Social Gospel

<<reform of society>>

This refers to the thrust of applying Christian ethics to social problems such as poverty, poor nutrition, lack of education and alcoholism with the doctrines of sin, salvation, heaven and hell given an ever-increasing low profile, with the focus on the world now, not the world to come. While the Bible supports social justice with regard to the plight of the poor, the afflicted, orphans, widows and people unable to support themselves there should be a balance between faith and action (based on the concepts of human rights and equality), without diminishing the spiritual dimension (Jas 1:27, 2:14-26). Although Jesus showed deep compassion for the poor, the sick, the dispossessed, and the outcasts of society and healed countless people of their physical ailments He did not come to earth to be a political or social reformer. Rather He came to change people’s hearts (the core of their being) through the saving power of the gospel and the transforming work of the Holy Spirit, pointing us to God’s Kingdom as He desires for all people to be saved from eternal destruction (Mt 20:28; 2 Pet 3:9). By living in right relationship with Him and others, working out the principles of His Kingdom through each believer, society will be improved. This is very noticeable during periods of revival.

The gospel message is addressed firstly to the individual. God’s way is to change society from the inside out, by commencing in the heart of the individual. As the inner values are transformed, they will be outworked practically in each facet of life. Paul didn’t seek to bring down the Roman empire. Rather he worked within it to change people’s core values by connecting them to Christ (Rom 13:1-7). The en-mass adoption of His teachings on a mental level will not actually achieve the changes needful in society.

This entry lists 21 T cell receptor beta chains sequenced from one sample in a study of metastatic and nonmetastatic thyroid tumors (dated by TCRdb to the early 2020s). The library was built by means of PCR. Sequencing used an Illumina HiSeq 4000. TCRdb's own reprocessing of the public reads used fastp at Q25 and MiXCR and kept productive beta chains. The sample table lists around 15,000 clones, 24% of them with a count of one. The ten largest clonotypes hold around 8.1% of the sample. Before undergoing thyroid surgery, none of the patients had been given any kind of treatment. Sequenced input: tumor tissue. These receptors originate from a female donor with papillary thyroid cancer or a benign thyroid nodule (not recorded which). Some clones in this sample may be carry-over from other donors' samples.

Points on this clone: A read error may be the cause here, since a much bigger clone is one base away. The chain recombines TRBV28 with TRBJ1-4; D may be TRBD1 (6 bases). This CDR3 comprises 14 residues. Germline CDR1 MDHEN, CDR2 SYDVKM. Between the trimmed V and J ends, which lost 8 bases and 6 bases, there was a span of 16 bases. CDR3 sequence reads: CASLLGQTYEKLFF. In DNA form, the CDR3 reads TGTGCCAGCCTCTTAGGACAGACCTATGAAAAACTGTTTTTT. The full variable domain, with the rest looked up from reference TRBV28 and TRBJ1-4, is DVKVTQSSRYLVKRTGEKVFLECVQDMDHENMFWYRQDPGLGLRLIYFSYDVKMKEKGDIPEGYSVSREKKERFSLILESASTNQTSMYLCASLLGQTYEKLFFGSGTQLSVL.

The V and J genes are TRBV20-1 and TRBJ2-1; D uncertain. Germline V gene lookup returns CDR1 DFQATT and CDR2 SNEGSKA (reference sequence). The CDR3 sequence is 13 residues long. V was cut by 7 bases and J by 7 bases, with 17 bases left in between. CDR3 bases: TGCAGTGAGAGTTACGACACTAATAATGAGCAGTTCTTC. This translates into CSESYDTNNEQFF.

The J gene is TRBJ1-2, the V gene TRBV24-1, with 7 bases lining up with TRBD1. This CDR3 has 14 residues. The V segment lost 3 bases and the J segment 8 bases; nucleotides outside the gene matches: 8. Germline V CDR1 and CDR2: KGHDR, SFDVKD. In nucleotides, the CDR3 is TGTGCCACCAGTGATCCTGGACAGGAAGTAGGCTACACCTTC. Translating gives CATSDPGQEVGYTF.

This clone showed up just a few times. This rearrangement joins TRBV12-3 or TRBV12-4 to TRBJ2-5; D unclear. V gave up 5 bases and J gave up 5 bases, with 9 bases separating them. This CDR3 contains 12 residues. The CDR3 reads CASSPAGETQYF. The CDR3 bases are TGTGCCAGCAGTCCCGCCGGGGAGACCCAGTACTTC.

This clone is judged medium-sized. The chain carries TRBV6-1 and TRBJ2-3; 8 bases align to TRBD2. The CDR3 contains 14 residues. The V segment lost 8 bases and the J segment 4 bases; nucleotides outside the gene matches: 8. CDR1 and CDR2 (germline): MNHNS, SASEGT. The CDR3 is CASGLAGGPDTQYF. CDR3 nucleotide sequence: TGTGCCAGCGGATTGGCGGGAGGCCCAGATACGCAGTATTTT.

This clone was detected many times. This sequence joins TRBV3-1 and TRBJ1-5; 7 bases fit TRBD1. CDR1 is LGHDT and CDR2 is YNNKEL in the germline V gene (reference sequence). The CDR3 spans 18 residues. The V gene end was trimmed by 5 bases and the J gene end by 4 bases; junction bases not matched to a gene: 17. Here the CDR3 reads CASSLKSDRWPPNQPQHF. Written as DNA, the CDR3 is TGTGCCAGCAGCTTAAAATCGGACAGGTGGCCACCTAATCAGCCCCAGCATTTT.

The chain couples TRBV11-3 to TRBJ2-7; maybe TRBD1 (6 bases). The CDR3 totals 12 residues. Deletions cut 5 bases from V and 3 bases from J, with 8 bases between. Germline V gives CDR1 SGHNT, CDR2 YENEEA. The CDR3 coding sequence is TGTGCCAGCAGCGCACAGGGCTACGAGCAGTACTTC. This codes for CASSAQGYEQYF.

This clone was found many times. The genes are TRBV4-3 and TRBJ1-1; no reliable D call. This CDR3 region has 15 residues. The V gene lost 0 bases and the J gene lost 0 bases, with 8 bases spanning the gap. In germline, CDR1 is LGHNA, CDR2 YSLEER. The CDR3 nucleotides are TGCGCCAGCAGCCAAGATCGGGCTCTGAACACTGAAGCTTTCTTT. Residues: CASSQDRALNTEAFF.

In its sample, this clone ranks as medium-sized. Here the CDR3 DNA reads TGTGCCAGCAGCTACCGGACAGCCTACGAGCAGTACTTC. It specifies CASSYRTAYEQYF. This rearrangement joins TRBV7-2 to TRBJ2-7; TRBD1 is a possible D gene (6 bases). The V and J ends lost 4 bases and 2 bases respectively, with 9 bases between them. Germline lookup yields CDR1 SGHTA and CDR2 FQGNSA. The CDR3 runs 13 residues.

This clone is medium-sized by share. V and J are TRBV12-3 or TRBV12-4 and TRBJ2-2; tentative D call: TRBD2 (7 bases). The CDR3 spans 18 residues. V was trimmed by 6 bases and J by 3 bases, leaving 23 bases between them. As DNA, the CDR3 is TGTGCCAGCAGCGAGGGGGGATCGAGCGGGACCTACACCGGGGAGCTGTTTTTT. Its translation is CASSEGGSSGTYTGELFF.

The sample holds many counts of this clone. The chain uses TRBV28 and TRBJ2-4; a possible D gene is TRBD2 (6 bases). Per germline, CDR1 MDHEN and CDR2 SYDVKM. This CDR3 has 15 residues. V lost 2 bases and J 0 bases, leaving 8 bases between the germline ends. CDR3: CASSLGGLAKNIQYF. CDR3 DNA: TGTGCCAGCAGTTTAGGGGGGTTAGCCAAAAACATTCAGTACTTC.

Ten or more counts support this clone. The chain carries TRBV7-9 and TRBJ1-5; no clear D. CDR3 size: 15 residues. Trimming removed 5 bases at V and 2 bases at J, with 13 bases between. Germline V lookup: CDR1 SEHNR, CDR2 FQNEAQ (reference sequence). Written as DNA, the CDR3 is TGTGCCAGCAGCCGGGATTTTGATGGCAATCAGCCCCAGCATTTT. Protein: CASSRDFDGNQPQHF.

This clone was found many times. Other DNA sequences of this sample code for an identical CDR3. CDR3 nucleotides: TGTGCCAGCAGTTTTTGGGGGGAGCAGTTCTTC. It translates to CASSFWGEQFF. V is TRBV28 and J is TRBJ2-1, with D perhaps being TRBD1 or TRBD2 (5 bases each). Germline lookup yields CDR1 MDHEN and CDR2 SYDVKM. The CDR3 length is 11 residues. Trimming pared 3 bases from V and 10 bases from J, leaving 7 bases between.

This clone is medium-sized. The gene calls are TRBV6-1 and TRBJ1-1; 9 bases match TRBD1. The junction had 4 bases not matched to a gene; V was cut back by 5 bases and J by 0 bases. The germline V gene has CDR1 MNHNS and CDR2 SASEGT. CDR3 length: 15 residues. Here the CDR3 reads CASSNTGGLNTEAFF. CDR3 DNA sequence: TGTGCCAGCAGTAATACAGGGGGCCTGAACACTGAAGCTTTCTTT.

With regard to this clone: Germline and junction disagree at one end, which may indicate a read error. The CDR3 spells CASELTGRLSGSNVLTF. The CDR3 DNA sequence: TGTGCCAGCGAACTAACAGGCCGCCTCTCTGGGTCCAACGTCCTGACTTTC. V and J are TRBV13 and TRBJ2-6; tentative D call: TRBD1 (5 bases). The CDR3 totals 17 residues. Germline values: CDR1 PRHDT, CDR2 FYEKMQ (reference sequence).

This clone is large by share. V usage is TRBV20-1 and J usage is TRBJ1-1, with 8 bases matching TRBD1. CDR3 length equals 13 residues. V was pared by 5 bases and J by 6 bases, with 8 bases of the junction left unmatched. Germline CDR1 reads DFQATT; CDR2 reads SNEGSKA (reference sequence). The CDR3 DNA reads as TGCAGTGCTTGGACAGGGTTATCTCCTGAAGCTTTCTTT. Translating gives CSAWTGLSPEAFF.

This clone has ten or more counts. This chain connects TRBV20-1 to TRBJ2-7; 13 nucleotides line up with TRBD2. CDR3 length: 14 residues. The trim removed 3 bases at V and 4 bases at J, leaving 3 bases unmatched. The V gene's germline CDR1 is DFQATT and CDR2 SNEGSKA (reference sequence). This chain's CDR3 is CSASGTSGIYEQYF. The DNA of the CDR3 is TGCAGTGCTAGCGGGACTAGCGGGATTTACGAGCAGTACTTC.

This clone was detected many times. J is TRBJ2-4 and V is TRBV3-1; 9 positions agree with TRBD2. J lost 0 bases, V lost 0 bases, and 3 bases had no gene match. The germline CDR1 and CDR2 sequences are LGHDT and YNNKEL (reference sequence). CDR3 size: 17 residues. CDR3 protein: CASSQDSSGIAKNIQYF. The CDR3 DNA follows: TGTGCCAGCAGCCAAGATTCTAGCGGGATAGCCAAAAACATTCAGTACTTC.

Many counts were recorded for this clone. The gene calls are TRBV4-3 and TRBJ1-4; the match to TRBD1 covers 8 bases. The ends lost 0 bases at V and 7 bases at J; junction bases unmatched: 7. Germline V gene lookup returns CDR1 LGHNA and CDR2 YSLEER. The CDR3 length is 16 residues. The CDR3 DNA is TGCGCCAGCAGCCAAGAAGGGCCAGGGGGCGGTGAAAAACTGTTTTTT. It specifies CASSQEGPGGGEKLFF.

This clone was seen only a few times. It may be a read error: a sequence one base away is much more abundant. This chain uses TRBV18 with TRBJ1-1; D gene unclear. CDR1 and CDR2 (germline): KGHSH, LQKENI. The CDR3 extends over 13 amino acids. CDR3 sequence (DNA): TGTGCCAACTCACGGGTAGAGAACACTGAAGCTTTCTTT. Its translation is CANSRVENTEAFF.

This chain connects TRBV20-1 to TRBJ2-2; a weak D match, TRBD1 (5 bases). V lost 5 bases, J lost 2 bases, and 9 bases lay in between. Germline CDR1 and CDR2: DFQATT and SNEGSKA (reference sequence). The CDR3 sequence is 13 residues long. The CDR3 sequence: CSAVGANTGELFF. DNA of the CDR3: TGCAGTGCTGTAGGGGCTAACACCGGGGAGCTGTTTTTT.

The ‘golden rule’ is to “love your neighbour as much as you love yourself” (Mt 22:39; Lk 6:31). Jesus instructed us to care for those who are hungry and thirsty, sick, or in prison, that is, the outcasts of society. In so doing we express our service to Him (Mt 25:34-45). Obviously the balance needs

It’s only Christians who can be light and salt – Matthew 5:13-16

to be maintained, between the natural, physical realm and the spiritual dimension, between the ‘now’ and the ‘hereafter’, for what is the point of a well fed man spending eternity in hell compared with a starving man going to heaven?

We should take a God-centred approach to social justice, not a man-centred, humanistic approach as that evolves into the Kingdom Now theology that endeavours to change the structure of society yet increasingly fails to proclaim the gospel. Our motivation to be involved in the lives of others should be to build bridges of connection ‘where they are at’, developing friendships so we can introduce them to Christ. Yet, conversely, we can’t show concern for people’s eternal destiny unless we also demonstrate concern for their earthly needs, by connecting with them and ‘scratching them where they itch’. The social gospel is most concerned about circumstances here on earth, yet the true gospel, while not ignoring physical circumstances, is most concerned about the state of people’s souls and their eternal destiny.

See also: balance, being and doing, empathy, eternal/eternity, golden rule, good works, humanism, Kingdom Now theology, others, social action, society.